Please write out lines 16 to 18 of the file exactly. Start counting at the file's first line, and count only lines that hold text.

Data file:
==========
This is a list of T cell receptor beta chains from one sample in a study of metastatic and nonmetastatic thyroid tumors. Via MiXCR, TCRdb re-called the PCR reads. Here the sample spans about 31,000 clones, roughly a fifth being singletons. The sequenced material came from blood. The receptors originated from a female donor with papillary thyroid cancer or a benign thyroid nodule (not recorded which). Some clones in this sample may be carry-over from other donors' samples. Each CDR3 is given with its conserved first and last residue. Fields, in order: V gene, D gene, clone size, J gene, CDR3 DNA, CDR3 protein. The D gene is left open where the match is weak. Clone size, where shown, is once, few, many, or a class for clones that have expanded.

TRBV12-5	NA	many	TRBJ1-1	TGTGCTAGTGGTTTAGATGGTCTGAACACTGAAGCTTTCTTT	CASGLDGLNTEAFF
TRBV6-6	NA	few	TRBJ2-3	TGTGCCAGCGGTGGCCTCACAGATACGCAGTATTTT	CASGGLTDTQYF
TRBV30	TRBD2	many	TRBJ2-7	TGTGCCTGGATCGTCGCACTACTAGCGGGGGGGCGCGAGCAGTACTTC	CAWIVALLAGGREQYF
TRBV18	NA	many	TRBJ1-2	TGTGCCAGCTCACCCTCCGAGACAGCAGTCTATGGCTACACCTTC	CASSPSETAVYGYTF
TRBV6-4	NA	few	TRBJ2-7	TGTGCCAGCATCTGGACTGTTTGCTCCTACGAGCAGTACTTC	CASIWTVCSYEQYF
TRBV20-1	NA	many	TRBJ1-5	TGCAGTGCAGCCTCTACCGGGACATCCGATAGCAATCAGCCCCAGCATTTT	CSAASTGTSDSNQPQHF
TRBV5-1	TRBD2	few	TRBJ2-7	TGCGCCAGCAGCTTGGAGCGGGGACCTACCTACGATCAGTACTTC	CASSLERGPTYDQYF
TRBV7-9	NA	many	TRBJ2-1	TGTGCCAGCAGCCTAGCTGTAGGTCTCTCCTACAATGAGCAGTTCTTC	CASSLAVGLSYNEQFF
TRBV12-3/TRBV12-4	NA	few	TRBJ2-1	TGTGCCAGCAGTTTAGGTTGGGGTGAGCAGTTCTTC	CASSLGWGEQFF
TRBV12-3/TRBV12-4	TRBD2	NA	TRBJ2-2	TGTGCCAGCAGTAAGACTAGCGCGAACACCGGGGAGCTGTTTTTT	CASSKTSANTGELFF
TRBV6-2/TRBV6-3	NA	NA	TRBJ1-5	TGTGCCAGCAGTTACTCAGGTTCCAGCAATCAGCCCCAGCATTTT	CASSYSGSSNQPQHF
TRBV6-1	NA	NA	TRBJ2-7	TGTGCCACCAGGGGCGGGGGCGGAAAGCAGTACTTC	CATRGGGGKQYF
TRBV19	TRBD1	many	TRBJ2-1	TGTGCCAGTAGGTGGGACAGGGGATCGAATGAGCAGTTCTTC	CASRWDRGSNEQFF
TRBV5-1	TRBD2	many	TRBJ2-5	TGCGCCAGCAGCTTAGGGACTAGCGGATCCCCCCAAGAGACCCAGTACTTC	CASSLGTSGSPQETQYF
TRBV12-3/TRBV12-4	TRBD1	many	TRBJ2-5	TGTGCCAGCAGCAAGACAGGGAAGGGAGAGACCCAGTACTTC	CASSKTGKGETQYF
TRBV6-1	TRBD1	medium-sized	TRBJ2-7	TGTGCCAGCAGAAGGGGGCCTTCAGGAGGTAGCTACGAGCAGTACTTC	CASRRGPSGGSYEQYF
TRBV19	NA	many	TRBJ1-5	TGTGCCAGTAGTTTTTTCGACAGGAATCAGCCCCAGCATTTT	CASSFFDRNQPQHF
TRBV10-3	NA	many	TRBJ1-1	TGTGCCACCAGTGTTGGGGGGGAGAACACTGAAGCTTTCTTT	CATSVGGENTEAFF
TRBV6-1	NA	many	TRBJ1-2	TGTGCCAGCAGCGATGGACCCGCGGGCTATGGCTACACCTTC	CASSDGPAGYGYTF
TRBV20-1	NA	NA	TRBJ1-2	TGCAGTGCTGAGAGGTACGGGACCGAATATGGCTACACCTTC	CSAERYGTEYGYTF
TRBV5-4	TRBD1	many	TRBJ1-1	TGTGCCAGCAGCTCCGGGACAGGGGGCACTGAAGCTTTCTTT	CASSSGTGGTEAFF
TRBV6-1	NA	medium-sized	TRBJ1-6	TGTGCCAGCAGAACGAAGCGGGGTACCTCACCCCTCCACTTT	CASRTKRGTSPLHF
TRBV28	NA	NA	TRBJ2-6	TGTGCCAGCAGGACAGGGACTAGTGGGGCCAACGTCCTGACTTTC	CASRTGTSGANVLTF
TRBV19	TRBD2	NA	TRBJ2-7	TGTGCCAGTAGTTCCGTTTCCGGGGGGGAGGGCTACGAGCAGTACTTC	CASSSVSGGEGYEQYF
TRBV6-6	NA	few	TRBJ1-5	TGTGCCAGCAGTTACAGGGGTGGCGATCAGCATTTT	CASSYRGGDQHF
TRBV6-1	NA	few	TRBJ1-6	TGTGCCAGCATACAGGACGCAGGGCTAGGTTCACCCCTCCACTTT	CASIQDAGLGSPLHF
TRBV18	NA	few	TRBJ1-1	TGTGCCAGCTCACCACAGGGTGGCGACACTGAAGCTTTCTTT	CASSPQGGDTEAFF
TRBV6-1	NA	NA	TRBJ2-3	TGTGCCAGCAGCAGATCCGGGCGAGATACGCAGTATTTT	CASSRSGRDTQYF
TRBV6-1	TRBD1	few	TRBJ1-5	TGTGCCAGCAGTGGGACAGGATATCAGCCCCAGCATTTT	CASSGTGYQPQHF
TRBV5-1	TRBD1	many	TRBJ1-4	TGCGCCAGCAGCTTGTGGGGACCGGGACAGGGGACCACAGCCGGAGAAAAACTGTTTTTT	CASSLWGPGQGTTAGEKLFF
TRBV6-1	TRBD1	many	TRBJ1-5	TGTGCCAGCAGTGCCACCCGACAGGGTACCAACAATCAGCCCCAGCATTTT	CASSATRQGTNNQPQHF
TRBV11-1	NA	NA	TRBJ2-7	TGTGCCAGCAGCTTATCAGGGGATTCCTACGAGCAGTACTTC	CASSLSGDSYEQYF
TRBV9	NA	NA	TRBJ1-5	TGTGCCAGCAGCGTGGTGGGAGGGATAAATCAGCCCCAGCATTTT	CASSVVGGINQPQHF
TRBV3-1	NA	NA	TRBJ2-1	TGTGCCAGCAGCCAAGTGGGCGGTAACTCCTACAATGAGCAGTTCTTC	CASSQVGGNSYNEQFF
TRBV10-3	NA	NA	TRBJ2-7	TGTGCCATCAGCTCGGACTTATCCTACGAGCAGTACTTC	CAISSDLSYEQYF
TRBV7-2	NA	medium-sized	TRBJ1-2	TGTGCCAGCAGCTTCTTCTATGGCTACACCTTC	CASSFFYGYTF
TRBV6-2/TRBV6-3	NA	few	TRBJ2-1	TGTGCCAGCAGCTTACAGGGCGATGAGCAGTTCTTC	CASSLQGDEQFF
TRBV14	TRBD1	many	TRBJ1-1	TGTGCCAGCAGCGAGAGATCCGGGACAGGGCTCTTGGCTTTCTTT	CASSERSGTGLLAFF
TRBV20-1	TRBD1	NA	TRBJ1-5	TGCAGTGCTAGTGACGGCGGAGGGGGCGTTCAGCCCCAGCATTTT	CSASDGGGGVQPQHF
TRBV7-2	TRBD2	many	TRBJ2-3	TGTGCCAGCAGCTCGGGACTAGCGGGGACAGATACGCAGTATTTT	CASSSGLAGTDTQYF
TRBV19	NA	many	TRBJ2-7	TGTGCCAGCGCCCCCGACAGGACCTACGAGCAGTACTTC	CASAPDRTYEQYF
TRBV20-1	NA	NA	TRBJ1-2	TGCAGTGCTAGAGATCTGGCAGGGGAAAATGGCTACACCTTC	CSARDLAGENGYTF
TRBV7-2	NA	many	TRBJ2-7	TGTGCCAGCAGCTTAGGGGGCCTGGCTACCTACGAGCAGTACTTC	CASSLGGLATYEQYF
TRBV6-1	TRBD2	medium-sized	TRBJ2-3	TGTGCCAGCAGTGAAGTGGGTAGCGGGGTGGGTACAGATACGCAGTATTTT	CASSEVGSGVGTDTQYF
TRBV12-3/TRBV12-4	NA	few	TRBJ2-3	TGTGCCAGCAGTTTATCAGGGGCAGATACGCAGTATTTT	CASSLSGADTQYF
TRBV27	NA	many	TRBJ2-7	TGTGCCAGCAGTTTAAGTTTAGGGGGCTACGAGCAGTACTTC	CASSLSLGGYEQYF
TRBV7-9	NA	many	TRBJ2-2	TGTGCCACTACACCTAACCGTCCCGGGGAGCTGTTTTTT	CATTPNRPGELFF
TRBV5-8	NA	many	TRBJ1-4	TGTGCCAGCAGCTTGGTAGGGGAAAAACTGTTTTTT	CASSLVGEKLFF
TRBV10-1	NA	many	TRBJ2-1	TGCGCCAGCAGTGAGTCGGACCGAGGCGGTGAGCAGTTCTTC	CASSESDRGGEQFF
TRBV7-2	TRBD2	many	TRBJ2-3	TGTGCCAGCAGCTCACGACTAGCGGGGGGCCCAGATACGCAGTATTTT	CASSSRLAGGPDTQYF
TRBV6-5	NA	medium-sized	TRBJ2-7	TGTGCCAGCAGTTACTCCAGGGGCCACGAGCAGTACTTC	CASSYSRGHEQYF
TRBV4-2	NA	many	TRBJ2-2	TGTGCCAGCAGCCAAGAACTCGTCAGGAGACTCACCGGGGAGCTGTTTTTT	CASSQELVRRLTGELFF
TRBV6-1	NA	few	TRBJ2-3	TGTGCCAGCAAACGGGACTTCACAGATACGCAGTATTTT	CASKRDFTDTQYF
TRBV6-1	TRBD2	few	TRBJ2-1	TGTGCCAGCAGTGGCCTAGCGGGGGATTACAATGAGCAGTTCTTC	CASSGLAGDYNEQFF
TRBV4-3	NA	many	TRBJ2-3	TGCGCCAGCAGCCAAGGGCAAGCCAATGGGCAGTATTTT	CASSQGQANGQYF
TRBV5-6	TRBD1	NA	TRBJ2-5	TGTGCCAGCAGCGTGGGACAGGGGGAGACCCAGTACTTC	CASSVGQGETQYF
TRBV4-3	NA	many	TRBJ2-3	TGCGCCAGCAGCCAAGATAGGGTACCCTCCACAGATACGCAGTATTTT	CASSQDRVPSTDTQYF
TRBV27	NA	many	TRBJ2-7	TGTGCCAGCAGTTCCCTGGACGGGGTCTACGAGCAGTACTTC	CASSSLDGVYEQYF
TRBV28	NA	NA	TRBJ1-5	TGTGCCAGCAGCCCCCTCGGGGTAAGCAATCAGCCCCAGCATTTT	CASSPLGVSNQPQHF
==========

TRBV12-3/TRBV12-4	TRBD1	many	TRBJ2-5	TGTGCCAGCAGCAAGACAGGGAAGGGAGAGACCCAGTACTTC	CASSKTGKGETQYF
TRBV6-1	TRBD1	medium-sized	TRBJ2-7	TGTGCCAGCAGAAGGGGGCCTTCAGGAGGTAGCTACGAGCAGTACTTC	CASRRGPSGGSYEQYF
TRBV19	NA	many	TRBJ1-5	TGTGCCAGTAGTTTTTTCGACAGGAATCAGCCCCAGCATTTT	CASSFFDRNQPQHF